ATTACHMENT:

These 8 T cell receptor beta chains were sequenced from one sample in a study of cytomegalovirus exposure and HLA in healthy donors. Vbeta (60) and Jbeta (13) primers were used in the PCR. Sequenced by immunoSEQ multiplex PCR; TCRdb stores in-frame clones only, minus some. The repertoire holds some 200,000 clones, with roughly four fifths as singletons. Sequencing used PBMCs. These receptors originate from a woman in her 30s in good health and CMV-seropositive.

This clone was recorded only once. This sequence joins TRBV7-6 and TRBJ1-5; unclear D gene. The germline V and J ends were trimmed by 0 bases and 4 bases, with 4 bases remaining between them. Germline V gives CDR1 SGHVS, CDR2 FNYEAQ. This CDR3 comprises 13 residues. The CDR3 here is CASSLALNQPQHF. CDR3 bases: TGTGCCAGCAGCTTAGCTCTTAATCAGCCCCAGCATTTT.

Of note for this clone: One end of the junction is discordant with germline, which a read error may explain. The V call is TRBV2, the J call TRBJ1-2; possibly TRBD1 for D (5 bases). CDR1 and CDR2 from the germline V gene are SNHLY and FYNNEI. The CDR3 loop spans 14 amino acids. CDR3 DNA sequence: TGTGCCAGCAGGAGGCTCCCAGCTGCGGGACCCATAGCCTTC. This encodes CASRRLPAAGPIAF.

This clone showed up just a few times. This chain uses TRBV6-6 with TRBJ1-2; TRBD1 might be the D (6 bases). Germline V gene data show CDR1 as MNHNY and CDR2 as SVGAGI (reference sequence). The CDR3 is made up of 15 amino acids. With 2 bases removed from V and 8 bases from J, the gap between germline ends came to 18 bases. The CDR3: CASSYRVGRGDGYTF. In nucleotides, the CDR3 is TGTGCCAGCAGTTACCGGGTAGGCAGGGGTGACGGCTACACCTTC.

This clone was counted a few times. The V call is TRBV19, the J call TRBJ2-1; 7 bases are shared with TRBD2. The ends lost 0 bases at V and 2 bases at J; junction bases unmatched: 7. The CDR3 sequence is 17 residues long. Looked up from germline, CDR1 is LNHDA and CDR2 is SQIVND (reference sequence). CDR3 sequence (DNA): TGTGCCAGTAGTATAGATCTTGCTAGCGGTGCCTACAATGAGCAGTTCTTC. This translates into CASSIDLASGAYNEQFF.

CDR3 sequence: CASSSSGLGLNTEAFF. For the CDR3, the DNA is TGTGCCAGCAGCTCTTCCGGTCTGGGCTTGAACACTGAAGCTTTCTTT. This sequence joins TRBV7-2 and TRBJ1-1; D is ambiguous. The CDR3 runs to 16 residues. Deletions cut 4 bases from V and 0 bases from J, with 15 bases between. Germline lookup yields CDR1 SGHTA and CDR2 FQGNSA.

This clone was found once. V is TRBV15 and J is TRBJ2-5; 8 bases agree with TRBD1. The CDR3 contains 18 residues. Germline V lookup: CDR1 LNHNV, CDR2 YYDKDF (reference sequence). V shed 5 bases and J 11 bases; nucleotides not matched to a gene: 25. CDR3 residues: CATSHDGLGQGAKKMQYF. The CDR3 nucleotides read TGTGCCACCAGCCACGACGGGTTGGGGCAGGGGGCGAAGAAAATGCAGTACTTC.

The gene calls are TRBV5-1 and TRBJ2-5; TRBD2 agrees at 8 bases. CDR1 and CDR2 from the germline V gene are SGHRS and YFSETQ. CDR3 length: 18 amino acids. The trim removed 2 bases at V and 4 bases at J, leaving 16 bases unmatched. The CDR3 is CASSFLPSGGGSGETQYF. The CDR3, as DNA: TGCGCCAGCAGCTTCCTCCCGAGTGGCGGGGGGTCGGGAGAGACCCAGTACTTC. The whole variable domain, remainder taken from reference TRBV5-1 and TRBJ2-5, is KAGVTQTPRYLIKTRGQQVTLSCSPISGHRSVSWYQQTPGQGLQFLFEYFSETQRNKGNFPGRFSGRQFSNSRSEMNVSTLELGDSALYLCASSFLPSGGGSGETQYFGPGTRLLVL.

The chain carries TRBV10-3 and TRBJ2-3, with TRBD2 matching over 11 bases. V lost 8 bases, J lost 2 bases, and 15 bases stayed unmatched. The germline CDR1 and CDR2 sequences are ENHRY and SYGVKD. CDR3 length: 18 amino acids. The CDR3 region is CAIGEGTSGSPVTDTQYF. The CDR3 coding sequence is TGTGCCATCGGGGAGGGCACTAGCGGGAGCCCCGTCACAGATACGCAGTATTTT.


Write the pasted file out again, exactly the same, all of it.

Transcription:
These 8 T cell receptor beta chains were sequenced from one sample in a study of cytomegalovirus exposure and HLA in healthy donors. Vbeta (60) and Jbeta (13) primers were used in the PCR. Sequenced by immunoSEQ multiplex PCR; TCRdb stores in-frame clones only, minus some. The repertoire holds some 200,000 clones, with roughly four fifths as singletons. Sequencing used PBMCs. These receptors originate from a woman in her 30s in good health and CMV-seropositive.

This clone was recorded only once. This sequence joins TRBV7-6 and TRBJ1-5; unclear D gene. The germline V and J ends were trimmed by 0 bases and 4 bases, with 4 bases remaining between them. Germline V gives CDR1 SGHVS, CDR2 FNYEAQ. This CDR3 comprises 13 residues. The CDR3 here is CASSLALNQPQHF. CDR3 bases: TGTGCCAGCAGCTTAGCTCTTAATCAGCCCCAGCATTTT.

Of note for this clone: One end of the junction is discordant with germline, which a read error may explain. The V call is TRBV2, the J call TRBJ1-2; possibly TRBD1 for D (5 bases). CDR1 and CDR2 from the germline V gene are SNHLY and FYNNEI. The CDR3 loop spans 14 amino acids. CDR3 DNA sequence: TGTGCCAGCAGGAGGCTCCCAGCTGCGGGACCCATAGCCTTC. This encodes CASRRLPAAGPIAF.

This clone showed up just a few times. This chain uses TRBV6-6 with TRBJ1-2; TRBD1 might be the D (6 bases). Germline V gene data show CDR1 as MNHNY and CDR2 as SVGAGI (reference sequence). The CDR3 is made up of 15 amino acids. With 2 bases removed from V and 8 bases from J, the gap between germline ends came to 18 bases. The CDR3: CASSYRVGRGDGYTF. In nucleotides, the CDR3 is TGTGCCAGCAGTTACCGGGTAGGCAGGGGTGACGGCTACACCTTC.

This clone was counted a few times. The V call is TRBV19, the J call TRBJ2-1; 7 bases are shared with TRBD2. The ends lost 0 bases at V and 2 bases at J; junction bases unmatched: 7. The CDR3 sequence is 17 residues long. Looked up from germline, CDR1 is LNHDA and CDR2 is SQIVND (reference sequence). CDR3 sequence (DNA): TGTGCCAGTAGTATAGATCTTGCTAGCGGTGCCTACAATGAGCAGTTCTTC. This translates into CASSIDLASGAYNEQFF.

CDR3 sequence: CASSSSGLGLNTEAFF. For the CDR3, the DNA is TGTGCCAGCAGCTCTTCCGGTCTGGGCTTGAACACTGAAGCTTTCTTT. This sequence joins TRBV7-2 and TRBJ1-1; D is ambiguous. The CDR3 runs to 16 residues. Deletions cut 4 bases from V and 0 bases from J, with 15 bases between. Germline lookup yields CDR1 SGHTA and CDR2 FQGNSA.

This clone was found once. V is TRBV15 and J is TRBJ2-5; 8 bases agree with TRBD1. The CDR3 contains 18 residues. Germline V lookup: CDR1 LNHNV, CDR2 YYDKDF (reference sequence). V shed 5 bases and J 11 bases; nucleotides not matched to a gene: 25. CDR3 residues: CATSHDGLGQGAKKMQYF. The CDR3 nucleotides read TGTGCCACCAGCCACGACGGGTTGGGGCAGGGGGCGAAGAAAATGCAGTACTTC.

The gene calls are TRBV5-1 and TRBJ2-5; TRBD2 agrees at 8 bases. CDR1 and CDR2 from the germline V gene are SGHRS and YFSETQ. CDR3 length: 18 amino acids. The trim removed 2 bases at V and 4 bases at J, leaving 16 bases unmatched. The CDR3 is CASSFLPSGGGSGETQYF. The CDR3, as DNA: TGCGCCAGCAGCTTCCTCCCGAGTGGCGGGGGGTCGGGAGAGACCCAGTACTTC. The whole variable domain, remainder taken from reference TRBV5-1 and TRBJ2-5, is KAGVTQTPRYLIKTRGQQVTLSCSPISGHRSVSWYQQTPGQGLQFLFEYFSETQRNKGNFPGRFSGRQFSNSRSEMNVSTLELGDSALYLCASSFLPSGGGSGETQYFGPGTRLLVL.

The chain carries TRBV10-3 and TRBJ2-3, with TRBD2 matching over 11 bases. V lost 8 bases, J lost 2 bases, and 15 bases stayed unmatched. The germline CDR1 and CDR2 sequences are ENHRY and SYGVKD. CDR3 length: 18 amino acids. The CDR3 region is CAIGEGTSGSPVTDTQYF. The CDR3 coding sequence is TGTGCCATCGGGGAGGGCACTAGCGGGAGCCCCGTCACAGATACGCAGTATTTT.